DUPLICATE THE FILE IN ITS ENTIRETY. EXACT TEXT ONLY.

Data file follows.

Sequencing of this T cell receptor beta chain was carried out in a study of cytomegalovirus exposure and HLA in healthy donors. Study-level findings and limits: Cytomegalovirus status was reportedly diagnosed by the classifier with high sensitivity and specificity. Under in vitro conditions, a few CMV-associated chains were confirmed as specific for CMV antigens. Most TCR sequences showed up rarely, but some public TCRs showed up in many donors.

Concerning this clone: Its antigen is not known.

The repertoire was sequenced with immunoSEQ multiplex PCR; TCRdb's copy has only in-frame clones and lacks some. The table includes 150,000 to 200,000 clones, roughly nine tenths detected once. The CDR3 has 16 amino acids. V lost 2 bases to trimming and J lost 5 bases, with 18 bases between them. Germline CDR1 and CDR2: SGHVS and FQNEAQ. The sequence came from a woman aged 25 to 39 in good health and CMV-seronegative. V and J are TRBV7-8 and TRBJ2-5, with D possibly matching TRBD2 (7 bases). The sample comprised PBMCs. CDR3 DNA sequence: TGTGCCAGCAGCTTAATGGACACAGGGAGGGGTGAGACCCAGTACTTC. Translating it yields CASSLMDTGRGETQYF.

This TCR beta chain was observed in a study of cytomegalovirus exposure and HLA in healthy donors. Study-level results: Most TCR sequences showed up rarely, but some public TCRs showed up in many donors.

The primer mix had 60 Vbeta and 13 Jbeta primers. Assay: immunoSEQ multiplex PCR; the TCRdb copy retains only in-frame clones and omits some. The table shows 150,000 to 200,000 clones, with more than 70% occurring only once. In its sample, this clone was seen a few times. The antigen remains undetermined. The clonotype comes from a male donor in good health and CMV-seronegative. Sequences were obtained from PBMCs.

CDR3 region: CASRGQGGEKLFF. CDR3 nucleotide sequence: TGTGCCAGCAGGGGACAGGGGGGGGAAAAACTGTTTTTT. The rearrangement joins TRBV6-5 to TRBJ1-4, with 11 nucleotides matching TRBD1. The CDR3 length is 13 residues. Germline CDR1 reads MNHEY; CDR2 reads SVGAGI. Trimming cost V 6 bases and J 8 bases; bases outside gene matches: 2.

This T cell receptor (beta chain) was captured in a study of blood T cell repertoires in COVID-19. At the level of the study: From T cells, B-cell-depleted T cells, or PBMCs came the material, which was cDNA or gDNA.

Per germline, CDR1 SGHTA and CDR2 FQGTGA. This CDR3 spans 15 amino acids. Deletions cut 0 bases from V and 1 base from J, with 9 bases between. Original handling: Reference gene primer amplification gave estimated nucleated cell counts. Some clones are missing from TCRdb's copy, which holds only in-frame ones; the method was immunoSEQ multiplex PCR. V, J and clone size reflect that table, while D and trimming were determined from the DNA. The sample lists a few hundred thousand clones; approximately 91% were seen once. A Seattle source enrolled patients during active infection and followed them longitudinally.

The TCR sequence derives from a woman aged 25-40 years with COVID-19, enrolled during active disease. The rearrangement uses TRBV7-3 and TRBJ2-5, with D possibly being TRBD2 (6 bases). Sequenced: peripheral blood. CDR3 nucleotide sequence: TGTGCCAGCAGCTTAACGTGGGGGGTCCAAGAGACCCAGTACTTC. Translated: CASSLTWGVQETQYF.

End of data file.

Sequencing of this T cell receptor beta chain was carried out in a study of cytomegalovirus exposure and HLA in healthy donors. Study-level findings and limits: Cytomegalovirus status was reportedly diagnosed by the classifier with high sensitivity and specificity. Under in vitro conditions, a few CMV-associated chains were confirmed as specific for CMV antigens. Most TCR sequences showed up rarely, but some public TCRs showed up in many donors.

Concerning this clone: Its antigen is not known.

The repertoire was sequenced with immunoSEQ multiplex PCR; TCRdb's copy has only in-frame clones and lacks some. The table includes 150,000 to 200,000 clones, roughly nine tenths detected once. The CDR3 has 16 amino acids. V lost 2 bases to trimming and J lost 5 bases, with 18 bases between them. Germline CDR1 and CDR2: SGHVS and FQNEAQ. The sequence came from a woman aged 25 to 39 in good health and CMV-seronegative. V and J are TRBV7-8 and TRBJ2-5, with D possibly matching TRBD2 (7 bases). The sample comprised PBMCs. CDR3 DNA sequence: TGTGCCAGCAGCTTAATGGACACAGGGAGGGGTGAGACCCAGTACTTC. Translating it yields CASSLMDTGRGETQYF.

This TCR beta chain was observed in a study of cytomegalovirus exposure and HLA in healthy donors. Study-level results: Most TCR sequences showed up rarely, but some public TCRs showed up in many donors.

The primer mix had 60 Vbeta and 13 Jbeta primers. Assay: immunoSEQ multiplex PCR; the TCRdb copy retains only in-frame clones and omits some. The table shows 150,000 to 200,000 clones, with more than 70% occurring only once. In its sample, this clone was seen a few times. The antigen remains undetermined. The clonotype comes from a male donor in good health and CMV-seronegative. Sequences were obtained from PBMCs.

CDR3 region: CASRGQGGEKLFF. CDR3 nucleotide sequence: TGTGCCAGCAGGGGACAGGGGGGGGAAAAACTGTTTTTT. The rearrangement joins TRBV6-5 to TRBJ1-4, with 11 nucleotides matching TRBD1. The CDR3 length is 13 residues. Germline CDR1 reads MNHEY; CDR2 reads SVGAGI. Trimming cost V 6 bases and J 8 bases; bases outside gene matches: 2.

This T cell receptor (beta chain) was captured in a study of blood T cell repertoires in COVID-19. At the level of the study: From T cells, B-cell-depleted T cells, or PBMCs came the material, which was cDNA or gDNA.

Per germline, CDR1 SGHTA and CDR2 FQGTGA. This CDR3 spans 15 amino acids. Deletions cut 0 bases from V and 1 base from J, with 9 bases between. Original handling: Reference gene primer amplification gave estimated nucleated cell counts. Some clones are missing from TCRdb's copy, which holds only in-frame ones; the method was immunoSEQ multiplex PCR. V, J and clone size reflect that table, while D and trimming were determined from the DNA. The sample lists a few hundred thousand clones; approximately 91% were seen once. A Seattle source enrolled patients during active infection and followed them longitudinally.

The TCR sequence derives from a woman aged 25-40 years with COVID-19, enrolled during active disease. The rearrangement uses TRBV7-3 and TRBJ2-5, with D possibly being TRBD2 (6 bases). Sequenced: peripheral blood. CDR3 nucleotide sequence: TGTGCCAGCAGCTTAACGTGGGGGGTCCAAGAGACCCAGTACTTC. Translated: CASSLTWGVQETQYF.